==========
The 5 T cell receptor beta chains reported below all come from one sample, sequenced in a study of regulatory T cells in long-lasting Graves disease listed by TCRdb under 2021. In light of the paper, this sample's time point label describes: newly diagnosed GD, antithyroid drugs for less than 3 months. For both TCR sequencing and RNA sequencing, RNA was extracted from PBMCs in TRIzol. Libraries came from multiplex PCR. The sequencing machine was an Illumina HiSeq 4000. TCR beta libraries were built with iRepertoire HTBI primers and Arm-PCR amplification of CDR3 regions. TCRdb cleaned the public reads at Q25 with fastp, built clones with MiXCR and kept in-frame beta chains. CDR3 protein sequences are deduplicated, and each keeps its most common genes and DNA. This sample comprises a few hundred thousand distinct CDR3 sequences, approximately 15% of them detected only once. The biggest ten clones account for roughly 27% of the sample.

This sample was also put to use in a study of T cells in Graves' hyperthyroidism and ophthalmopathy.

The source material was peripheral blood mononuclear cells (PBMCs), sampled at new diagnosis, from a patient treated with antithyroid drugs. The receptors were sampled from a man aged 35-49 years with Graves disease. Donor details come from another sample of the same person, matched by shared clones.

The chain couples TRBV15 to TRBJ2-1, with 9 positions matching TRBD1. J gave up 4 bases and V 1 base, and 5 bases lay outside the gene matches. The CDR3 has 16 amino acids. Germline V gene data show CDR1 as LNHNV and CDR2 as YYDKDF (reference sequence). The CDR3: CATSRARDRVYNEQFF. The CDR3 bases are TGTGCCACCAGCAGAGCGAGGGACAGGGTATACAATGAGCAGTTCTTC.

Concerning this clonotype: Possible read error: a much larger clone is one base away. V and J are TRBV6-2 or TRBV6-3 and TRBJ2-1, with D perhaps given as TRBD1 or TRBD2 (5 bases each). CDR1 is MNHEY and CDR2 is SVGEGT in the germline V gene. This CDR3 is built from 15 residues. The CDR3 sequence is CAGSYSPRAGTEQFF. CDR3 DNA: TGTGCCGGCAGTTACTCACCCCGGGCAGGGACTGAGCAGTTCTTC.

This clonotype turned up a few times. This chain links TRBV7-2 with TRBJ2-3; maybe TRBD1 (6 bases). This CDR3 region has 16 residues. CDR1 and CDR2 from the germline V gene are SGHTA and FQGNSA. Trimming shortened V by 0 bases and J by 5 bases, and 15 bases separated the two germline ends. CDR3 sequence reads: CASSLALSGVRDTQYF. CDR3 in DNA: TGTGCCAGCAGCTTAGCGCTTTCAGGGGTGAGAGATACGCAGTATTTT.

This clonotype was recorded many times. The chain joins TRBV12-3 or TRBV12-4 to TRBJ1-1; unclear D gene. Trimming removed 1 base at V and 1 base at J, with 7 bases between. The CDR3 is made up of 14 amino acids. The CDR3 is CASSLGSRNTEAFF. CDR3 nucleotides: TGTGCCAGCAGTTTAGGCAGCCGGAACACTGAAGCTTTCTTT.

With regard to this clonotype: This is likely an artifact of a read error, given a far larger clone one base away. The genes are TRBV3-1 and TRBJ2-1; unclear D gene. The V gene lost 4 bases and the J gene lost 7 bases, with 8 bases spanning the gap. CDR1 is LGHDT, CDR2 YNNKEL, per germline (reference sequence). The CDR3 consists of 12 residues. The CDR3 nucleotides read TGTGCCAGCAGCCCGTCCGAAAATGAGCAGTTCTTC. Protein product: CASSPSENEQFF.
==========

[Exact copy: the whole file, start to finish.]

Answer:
The 5 T cell receptor beta chains reported below all come from one sample, sequenced in a study of regulatory T cells in long-lasting Graves disease listed by TCRdb under 2021. In light of the paper, this sample's time point label describes: newly diagnosed GD, antithyroid drugs for less than 3 months. For both TCR sequencing and RNA sequencing, RNA was extracted from PBMCs in TRIzol. Libraries came from multiplex PCR. The sequencing machine was an Illumina HiSeq 4000. TCR beta libraries were built with iRepertoire HTBI primers and Arm-PCR amplification of CDR3 regions. TCRdb cleaned the public reads at Q25 with fastp, built clones with MiXCR and kept in-frame beta chains. CDR3 protein sequences are deduplicated, and each keeps its most common genes and DNA. This sample comprises a few hundred thousand distinct CDR3 sequences, approximately 15% of them detected only once. The biggest ten clones account for roughly 27% of the sample.

This sample was also put to use in a study of T cells in Graves' hyperthyroidism and ophthalmopathy.

The source material was peripheral blood mononuclear cells (PBMCs), sampled at new diagnosis, from a patient treated with antithyroid drugs. The receptors were sampled from a man aged 35-49 years with Graves disease. Donor details come from another sample of the same person, matched by shared clones.

The chain couples TRBV15 to TRBJ2-1, with 9 positions matching TRBD1. J gave up 4 bases and V 1 base, and 5 bases lay outside the gene matches. The CDR3 has 16 amino acids. Germline V gene data show CDR1 as LNHNV and CDR2 as YYDKDF (reference sequence). The CDR3: CATSRARDRVYNEQFF. The CDR3 bases are TGTGCCACCAGCAGAGCGAGGGACAGGGTATACAATGAGCAGTTCTTC.

Concerning this clonotype: Possible read error: a much larger clone is one base away. V and J are TRBV6-2 or TRBV6-3 and TRBJ2-1, with D perhaps given as TRBD1 or TRBD2 (5 bases each). CDR1 is MNHEY and CDR2 is SVGEGT in the germline V gene. This CDR3 is built from 15 residues. The CDR3 sequence is CAGSYSPRAGTEQFF. CDR3 DNA: TGTGCCGGCAGTTACTCACCCCGGGCAGGGACTGAGCAGTTCTTC.

This clonotype turned up a few times. This chain links TRBV7-2 with TRBJ2-3; maybe TRBD1 (6 bases). This CDR3 region has 16 residues. CDR1 and CDR2 from the germline V gene are SGHTA and FQGNSA. Trimming shortened V by 0 bases and J by 5 bases, and 15 bases separated the two germline ends. CDR3 sequence reads: CASSLALSGVRDTQYF. CDR3 in DNA: TGTGCCAGCAGCTTAGCGCTTTCAGGGGTGAGAGATACGCAGTATTTT.

This clonotype was recorded many times. The chain joins TRBV12-3 or TRBV12-4 to TRBJ1-1; unclear D gene. Trimming removed 1 base at V and 1 base at J, with 7 bases between. The CDR3 is made up of 14 amino acids. The CDR3 is CASSLGSRNTEAFF. CDR3 nucleotides: TGTGCCAGCAGTTTAGGCAGCCGGAACACTGAAGCTTTCTTT.

With regard to this clonotype: This is likely an artifact of a read error, given a far larger clone one base away. The genes are TRBV3-1 and TRBJ2-1; unclear D gene. The V gene lost 4 bases and the J gene lost 7 bases, with 8 bases spanning the gap. CDR1 is LGHDT, CDR2 YNNKEL, per germline (reference sequence). The CDR3 consists of 12 residues. The CDR3 nucleotides read TGTGCCAGCAGCCCGTCCGAAAATGAGCAGTTCTTC. Protein product: CASSPSENEQFF.